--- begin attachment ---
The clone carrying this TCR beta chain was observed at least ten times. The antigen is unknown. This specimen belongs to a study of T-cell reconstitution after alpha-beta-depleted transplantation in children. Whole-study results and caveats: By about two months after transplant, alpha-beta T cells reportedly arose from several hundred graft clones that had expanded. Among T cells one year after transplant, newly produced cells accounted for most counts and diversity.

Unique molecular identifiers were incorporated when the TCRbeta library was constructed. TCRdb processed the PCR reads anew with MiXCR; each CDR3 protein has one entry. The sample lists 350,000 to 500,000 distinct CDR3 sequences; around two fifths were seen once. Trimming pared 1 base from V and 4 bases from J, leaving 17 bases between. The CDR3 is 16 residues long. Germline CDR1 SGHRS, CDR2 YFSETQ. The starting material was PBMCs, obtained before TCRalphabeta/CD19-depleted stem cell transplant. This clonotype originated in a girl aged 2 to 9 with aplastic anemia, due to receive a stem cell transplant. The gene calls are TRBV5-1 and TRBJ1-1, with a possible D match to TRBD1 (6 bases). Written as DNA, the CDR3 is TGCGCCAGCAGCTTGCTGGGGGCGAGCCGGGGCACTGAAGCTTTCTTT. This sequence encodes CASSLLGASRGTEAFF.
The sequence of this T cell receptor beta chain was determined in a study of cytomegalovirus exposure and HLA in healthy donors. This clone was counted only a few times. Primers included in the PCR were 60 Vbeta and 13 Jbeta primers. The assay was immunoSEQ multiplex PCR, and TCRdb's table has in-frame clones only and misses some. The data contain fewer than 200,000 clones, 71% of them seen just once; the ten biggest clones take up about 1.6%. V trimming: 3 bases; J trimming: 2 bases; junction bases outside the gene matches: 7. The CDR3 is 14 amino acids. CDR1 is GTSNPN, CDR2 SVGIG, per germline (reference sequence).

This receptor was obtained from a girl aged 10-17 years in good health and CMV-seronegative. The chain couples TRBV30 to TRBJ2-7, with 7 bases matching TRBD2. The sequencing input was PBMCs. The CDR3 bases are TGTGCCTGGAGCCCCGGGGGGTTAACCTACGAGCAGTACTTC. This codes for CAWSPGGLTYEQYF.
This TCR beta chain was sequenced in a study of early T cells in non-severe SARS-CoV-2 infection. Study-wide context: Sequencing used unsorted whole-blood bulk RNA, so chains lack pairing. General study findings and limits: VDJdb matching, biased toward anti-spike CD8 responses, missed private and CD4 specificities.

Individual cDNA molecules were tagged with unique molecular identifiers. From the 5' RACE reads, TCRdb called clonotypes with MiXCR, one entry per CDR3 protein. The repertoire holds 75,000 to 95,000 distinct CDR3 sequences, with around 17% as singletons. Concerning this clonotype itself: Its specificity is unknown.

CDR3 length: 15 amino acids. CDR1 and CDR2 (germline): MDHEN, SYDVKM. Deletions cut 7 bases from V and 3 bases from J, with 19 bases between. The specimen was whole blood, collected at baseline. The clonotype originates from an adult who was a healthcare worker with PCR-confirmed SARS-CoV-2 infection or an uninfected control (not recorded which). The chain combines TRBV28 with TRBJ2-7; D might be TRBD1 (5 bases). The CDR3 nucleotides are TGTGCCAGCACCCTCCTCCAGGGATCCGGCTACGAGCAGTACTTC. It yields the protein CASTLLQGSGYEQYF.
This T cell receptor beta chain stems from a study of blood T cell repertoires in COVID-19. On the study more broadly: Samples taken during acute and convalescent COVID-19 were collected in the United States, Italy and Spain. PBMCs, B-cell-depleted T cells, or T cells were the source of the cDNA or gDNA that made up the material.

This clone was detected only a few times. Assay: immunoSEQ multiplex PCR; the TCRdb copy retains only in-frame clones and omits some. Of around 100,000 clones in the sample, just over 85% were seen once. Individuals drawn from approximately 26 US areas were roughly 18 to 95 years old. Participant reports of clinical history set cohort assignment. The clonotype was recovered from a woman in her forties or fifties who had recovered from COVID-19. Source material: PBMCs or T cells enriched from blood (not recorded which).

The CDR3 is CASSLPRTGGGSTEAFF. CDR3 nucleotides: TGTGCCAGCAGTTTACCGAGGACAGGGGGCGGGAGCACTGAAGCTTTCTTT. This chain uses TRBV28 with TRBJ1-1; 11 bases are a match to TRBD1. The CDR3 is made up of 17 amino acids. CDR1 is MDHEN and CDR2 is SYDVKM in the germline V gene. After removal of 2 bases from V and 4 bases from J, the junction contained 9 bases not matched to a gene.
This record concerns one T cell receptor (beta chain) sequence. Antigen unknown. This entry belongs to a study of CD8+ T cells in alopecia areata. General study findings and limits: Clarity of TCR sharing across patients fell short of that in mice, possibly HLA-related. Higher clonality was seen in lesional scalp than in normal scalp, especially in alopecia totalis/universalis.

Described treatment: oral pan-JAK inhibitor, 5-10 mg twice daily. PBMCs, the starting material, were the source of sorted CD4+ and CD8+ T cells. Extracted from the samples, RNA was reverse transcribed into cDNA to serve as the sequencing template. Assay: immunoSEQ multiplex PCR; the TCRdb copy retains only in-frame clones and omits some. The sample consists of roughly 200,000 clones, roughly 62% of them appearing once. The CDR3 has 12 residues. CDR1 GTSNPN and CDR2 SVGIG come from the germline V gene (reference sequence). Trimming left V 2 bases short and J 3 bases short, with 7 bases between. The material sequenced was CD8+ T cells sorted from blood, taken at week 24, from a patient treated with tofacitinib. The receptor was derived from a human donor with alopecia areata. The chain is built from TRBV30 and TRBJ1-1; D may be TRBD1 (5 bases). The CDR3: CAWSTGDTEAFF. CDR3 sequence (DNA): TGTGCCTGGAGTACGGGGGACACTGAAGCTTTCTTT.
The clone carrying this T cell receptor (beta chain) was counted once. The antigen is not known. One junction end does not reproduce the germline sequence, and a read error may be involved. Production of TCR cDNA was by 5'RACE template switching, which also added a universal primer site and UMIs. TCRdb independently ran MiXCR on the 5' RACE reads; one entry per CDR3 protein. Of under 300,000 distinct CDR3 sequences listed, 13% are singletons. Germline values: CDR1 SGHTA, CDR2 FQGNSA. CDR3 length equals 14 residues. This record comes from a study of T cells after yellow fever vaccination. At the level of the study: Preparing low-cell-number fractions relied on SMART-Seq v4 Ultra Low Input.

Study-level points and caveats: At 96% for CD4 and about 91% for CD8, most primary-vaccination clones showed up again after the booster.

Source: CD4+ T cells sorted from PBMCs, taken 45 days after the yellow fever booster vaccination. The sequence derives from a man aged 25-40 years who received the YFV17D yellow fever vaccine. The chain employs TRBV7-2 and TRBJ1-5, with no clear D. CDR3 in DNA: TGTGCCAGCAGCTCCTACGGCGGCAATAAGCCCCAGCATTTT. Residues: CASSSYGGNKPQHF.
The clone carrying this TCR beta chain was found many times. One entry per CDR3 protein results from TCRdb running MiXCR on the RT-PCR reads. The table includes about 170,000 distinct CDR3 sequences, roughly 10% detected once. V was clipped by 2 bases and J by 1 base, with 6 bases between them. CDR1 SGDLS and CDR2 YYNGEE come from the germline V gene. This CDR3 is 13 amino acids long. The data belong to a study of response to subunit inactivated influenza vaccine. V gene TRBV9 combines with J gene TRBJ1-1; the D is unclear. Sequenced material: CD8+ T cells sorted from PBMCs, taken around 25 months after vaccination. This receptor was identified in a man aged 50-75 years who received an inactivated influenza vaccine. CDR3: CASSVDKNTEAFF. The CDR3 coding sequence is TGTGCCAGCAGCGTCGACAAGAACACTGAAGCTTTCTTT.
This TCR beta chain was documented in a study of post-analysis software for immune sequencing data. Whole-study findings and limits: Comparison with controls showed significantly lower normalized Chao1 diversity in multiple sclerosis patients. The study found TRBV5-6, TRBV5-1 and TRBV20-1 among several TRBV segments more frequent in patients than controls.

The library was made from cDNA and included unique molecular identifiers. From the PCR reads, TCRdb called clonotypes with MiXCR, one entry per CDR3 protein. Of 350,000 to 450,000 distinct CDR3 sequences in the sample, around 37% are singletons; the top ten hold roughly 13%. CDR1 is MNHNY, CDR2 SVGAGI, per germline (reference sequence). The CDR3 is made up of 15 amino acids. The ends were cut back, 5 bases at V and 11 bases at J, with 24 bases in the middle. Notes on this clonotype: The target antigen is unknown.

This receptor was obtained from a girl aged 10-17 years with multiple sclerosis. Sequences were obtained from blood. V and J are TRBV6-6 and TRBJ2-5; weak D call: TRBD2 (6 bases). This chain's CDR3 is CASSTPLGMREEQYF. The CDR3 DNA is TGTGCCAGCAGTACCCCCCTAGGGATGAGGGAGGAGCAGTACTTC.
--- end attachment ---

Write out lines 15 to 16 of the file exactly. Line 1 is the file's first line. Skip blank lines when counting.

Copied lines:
Source: CD4+ T cells sorted from PBMCs, taken 45 days after the yellow fever booster vaccination. The sequence derives from a man aged 25-40 years who received the YFV17D yellow fever vaccine. The chain employs TRBV7-2 and TRBJ1-5, with no clear D. CDR3 in DNA: TGTGCCAGCAGCTCCTACGGCGGCAATAAGCCCCAGCATTTT. Residues: CASSSYGGNKPQHF.
The clone carrying this TCR beta chain was found many times. One entry per CDR3 protein results from TCRdb running MiXCR on the RT-PCR reads. The table includes about 170,000 distinct CDR3 sequences, roughly 10% detected once. V was clipped by 2 bases and J by 1 base, with 6 bases between them. CDR1 SGDLS and CDR2 YYNGEE come from the germline V gene. This CDR3 is 13 amino acids long. The data belong to a study of response to subunit inactivated influenza vaccine. V gene TRBV9 combines with J gene TRBJ1-1; the D is unclear. Sequenced material: CD8+ T cells sorted from PBMCs, taken around 25 months after vaccination. This receptor was identified in a man aged 50-75 years who received an inactivated influenza vaccine. CDR3: CASSVDKNTEAFF. The CDR3 coding sequence is TGTGCCAGCAGCGTCGACAAGAACACTGAAGCTTTCTTT.